Hatchet (Brian's Saga #1)
Since it was first published in 1987, the story of thirteen-year-old Brian Robeson's survival following a plane crash has become a modern classic. Stranded in the desolate wilderness, Brian uses his instincts and his hatchet to stay alive for fifty-four harrowing days.
This twentieth-anniversary edition of Hatchet contains a new introduction and sidebar commentary by Gary...more
Hatchet is a story of survival. The protagonist is a thirteen-year...more
before he leaves , his mother gives him a hatchet. after, he sets off, he talks with the pilot and has a little fun by piloting the airplane swerving and swoppoing up and down. until suddenly, the pilot has a heartattack becasue of gas and dies. brian is forced to fly the plane himself, but until t...more
When I first read Hatchet, at around ten or twelve, I devoured it time and time again. The idea of learning wilderness survival with nothing but a hatchet and my own wits prickled the pores of my baby-smooth chest with visions of man-hair, tufts and tufts of it, more than I knew what to do with, for after fini...more
I'd give this book 3.5 stars if I could. Basically the stuff which makes it a classic and is indeed very good is the adventure/survival stuff (he is the sole survivor of a plane crash deep in the woods and has nothing but a hatchet). Both the details of what he is doing to survive, and the psychological changes he goes through in his attempt to survive are believable, interesting, and illuminating.
There is a second thread in the book which is him pro...more
This is an excellent book for b...more
I had just read “The Life of Pi” a few weeks ago and enjoyed it immensely despite its otherwise relatively boring, dialogue-less narrative – one that can be expected from a book about a shipwrecked teenage boy (albeit with a Bengal tiger for company). This children's book, Hatchet, had a similar plot: thirteen-year-old Brian Robeson was on his way to see his father...more
Summary and Evaluation: One summer day thirteen year-old Brian Robeson sets off on a journey to visit his father in northern Canada. Not long into the flight the unthinkable happens -- the plane crashes in the Canadian wilderness and Brian, the lone survivor, is faced with having to survive on his own with only one possession, a hatchet. Through this ordeal Brian learns important life skills including patience, thoughtfulness...more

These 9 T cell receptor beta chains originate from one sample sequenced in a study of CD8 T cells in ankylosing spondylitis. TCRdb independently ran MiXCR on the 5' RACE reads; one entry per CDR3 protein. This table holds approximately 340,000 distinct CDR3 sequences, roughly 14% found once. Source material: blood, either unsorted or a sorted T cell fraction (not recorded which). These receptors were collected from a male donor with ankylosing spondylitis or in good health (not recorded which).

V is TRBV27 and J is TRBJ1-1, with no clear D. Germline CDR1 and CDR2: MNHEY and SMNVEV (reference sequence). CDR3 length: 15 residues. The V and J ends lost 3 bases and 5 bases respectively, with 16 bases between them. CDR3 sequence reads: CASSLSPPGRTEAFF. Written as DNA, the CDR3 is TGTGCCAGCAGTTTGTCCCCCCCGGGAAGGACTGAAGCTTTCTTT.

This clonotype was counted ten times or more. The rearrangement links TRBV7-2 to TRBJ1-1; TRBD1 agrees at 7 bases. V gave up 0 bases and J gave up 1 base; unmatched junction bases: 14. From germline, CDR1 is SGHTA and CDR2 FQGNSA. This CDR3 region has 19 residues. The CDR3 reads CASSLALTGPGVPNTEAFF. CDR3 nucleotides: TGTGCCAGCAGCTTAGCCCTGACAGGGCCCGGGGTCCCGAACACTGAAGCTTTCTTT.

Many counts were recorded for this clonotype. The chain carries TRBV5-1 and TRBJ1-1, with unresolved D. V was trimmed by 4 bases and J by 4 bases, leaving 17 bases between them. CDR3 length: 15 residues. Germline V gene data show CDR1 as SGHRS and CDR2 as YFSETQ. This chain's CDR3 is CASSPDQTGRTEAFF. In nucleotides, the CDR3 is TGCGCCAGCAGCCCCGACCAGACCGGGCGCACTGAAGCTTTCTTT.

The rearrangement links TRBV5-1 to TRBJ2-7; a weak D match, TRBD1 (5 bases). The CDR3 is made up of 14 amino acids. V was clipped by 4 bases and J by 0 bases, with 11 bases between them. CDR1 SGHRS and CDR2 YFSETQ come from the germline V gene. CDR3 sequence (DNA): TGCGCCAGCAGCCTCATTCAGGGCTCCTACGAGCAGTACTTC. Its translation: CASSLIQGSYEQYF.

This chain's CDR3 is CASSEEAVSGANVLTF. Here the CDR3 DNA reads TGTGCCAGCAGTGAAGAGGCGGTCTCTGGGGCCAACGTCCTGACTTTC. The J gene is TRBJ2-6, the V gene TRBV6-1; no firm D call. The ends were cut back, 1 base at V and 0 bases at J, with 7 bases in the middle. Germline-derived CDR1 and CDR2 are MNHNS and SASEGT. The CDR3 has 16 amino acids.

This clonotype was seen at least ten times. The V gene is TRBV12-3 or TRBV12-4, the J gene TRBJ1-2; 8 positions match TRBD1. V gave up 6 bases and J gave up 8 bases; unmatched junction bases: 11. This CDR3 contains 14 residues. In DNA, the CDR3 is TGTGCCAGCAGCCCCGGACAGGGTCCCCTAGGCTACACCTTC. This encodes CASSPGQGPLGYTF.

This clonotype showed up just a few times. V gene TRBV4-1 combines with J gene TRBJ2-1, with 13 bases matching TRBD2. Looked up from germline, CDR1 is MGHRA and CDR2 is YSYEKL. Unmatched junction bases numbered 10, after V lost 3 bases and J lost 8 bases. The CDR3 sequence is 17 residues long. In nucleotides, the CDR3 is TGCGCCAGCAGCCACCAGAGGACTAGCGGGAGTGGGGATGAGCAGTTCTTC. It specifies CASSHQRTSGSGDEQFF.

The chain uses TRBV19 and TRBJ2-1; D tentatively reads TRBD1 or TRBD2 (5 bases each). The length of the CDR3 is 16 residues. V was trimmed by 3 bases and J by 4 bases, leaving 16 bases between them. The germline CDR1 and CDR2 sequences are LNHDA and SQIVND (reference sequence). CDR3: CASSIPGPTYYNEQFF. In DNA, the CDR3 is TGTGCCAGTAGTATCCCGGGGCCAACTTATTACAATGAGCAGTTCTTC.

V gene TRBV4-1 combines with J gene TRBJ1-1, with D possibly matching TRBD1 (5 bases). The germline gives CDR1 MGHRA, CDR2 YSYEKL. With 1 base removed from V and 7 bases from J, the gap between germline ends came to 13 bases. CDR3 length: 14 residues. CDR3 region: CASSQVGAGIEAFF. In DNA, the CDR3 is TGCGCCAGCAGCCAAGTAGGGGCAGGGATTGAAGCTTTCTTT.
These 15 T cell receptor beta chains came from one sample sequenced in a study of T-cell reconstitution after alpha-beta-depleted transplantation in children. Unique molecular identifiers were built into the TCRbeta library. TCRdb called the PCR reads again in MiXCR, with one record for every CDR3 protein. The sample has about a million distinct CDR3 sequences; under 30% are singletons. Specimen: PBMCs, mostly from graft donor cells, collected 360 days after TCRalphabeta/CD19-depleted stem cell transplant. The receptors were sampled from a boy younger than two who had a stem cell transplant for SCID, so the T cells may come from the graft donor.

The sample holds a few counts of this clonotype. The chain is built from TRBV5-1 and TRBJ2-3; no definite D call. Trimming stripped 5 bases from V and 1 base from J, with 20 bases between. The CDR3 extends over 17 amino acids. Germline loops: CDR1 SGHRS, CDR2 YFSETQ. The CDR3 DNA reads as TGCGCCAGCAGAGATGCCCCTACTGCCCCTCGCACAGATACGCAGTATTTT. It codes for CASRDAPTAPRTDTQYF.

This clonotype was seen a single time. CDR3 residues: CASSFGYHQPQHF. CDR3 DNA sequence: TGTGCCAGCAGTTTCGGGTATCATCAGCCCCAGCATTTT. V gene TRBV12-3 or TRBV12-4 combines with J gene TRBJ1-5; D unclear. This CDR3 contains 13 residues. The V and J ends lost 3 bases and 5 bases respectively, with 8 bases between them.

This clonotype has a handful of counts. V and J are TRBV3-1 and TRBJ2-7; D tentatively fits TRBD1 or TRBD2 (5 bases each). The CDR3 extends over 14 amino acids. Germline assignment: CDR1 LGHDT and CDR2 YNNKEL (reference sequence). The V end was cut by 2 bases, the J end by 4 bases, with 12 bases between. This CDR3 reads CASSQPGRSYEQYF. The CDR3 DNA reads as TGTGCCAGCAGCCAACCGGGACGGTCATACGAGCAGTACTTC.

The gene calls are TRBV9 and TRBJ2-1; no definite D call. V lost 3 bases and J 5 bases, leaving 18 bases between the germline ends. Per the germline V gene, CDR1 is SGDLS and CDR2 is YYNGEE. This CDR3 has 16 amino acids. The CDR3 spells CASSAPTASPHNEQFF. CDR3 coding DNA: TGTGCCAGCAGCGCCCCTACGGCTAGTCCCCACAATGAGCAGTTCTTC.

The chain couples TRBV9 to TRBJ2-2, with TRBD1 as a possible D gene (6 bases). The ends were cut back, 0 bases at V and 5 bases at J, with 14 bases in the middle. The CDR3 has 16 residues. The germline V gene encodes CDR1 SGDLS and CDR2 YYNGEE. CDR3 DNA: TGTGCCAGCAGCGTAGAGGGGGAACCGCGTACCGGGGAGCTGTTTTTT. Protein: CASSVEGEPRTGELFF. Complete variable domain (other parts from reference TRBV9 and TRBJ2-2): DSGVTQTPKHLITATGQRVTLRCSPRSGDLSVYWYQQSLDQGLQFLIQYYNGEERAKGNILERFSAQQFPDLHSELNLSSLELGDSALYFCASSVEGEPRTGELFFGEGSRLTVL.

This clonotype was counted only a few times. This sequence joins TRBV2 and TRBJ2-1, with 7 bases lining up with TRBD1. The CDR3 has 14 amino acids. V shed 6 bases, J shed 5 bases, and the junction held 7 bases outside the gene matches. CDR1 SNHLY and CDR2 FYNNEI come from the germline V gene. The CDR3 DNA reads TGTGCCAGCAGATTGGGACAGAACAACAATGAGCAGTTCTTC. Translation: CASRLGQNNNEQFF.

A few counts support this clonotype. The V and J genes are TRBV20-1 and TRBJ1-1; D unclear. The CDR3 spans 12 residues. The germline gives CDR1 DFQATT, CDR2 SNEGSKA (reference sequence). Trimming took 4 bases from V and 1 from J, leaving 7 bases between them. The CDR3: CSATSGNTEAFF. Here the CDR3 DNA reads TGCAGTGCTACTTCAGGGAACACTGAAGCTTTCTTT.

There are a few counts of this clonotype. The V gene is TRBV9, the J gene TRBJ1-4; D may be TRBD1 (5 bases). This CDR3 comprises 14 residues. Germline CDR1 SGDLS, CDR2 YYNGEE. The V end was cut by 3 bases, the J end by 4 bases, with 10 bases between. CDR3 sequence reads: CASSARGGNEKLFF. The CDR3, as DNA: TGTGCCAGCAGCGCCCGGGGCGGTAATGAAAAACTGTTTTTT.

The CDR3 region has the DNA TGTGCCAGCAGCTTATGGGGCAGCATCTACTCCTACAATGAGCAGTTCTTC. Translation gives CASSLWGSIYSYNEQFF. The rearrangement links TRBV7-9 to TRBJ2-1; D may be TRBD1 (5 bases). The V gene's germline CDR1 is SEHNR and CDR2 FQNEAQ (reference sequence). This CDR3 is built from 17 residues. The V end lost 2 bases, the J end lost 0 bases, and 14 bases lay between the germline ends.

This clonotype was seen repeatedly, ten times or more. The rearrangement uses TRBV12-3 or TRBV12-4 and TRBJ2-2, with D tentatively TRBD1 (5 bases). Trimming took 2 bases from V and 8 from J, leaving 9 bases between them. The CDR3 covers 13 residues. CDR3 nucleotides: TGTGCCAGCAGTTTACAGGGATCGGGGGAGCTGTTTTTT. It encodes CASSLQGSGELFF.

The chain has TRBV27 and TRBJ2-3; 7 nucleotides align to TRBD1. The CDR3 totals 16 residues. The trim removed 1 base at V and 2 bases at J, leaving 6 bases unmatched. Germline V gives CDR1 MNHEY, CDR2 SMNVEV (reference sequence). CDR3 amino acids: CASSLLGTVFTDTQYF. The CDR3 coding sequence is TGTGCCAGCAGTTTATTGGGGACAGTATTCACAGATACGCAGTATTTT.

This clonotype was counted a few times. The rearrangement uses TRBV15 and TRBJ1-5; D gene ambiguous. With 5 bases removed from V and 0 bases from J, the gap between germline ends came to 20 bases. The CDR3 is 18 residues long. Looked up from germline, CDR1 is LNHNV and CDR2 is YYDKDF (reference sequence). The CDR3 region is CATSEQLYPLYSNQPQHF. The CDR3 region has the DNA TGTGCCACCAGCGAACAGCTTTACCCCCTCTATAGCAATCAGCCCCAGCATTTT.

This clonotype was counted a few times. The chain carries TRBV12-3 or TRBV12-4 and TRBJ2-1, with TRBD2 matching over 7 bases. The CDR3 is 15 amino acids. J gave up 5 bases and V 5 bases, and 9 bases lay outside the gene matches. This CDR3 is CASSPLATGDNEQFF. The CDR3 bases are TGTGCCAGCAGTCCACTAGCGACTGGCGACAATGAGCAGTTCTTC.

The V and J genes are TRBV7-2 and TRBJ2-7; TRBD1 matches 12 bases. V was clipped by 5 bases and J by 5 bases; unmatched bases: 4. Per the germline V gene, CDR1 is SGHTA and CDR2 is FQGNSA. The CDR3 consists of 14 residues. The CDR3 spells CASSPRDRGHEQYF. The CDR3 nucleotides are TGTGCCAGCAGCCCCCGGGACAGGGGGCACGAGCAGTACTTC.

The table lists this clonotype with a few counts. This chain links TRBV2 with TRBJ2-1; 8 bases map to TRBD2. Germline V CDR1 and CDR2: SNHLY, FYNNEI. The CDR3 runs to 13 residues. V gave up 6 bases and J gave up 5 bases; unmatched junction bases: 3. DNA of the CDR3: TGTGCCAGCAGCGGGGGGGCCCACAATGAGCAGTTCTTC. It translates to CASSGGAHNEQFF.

Written by Gary Paulsen, published by Atheneum/Richard Jackson Books, 1987.
Summary: A story about a young boy whose family is torn apart by divorce. He travels on a prop plane to see his dad in Canada but during the flight, the pilot suffers a heart attack and dies. Brian crashes the plane into a lake and amazingly survives the crash. The novel follows his transformation through surviving 54 days in the wilderness before he is rescued.
Response: I loved this story. I think intermediate elementar...more
I wouldn't say this was the best book I've read but I wouldn't say it was one of the worst. This book gives you that feel that 'you're all alone in an unknown place with who knows what kind of dangers there may be'. And yes, it did make me a little scared. But despite the rather, in my opinion, boring ending of the book,...more
Brain doesn't think his life will ever be the same after his parents get divorced but his life is about to take an even bigger twist as the plain he is on crashes into Canadian wilderness. alone in the wild, stranded on a piece of jutting out land Brain will try his hardest to survive. Throughout the book I admired his constant positive attitude even when he felt like giving up because without it he would have been dead. It was amazing to read about the number of ways Bra...more
First of five in the Hatchet series: Brian's Saga. Originally published September 30, 1987. Available in hardcover and paperback. Published by Bradbury Press.
Brian Robenson, a thirteen year old boy, is traveling in a small plane to visit his father in the oil fields in Canada, when his plane crashes due to complications with the...more
Our group, which contained five boys and myself, read The Hatchet, a book about 13 year-old Brian Robeson, who survives in the Canadian wilderness for months after the airplane he was traveling in to visit his father crashes - in large part because he ha...more
The author's purpose for writing this book is to show you what it is to live and what it is to become a man....more
1. If you see a man grimacing in pain, it could be a heart attack. If this man is the pilot of a charter prop plane that you're flying alone in, you could be fucked.
2. If you eat mysterious berries, they just might give you severe diarrhea. And, having just been marooned in a plane crash, you could lack the proper facilities to expel the diarrhea within. So, you could end up shitting your brains out in a cave. Since the tender age of 9, when I glanced upon the pages o...more
Running away from home at the age of 14 and traveling with a carnival, Paulsen acquired a taste for adve...more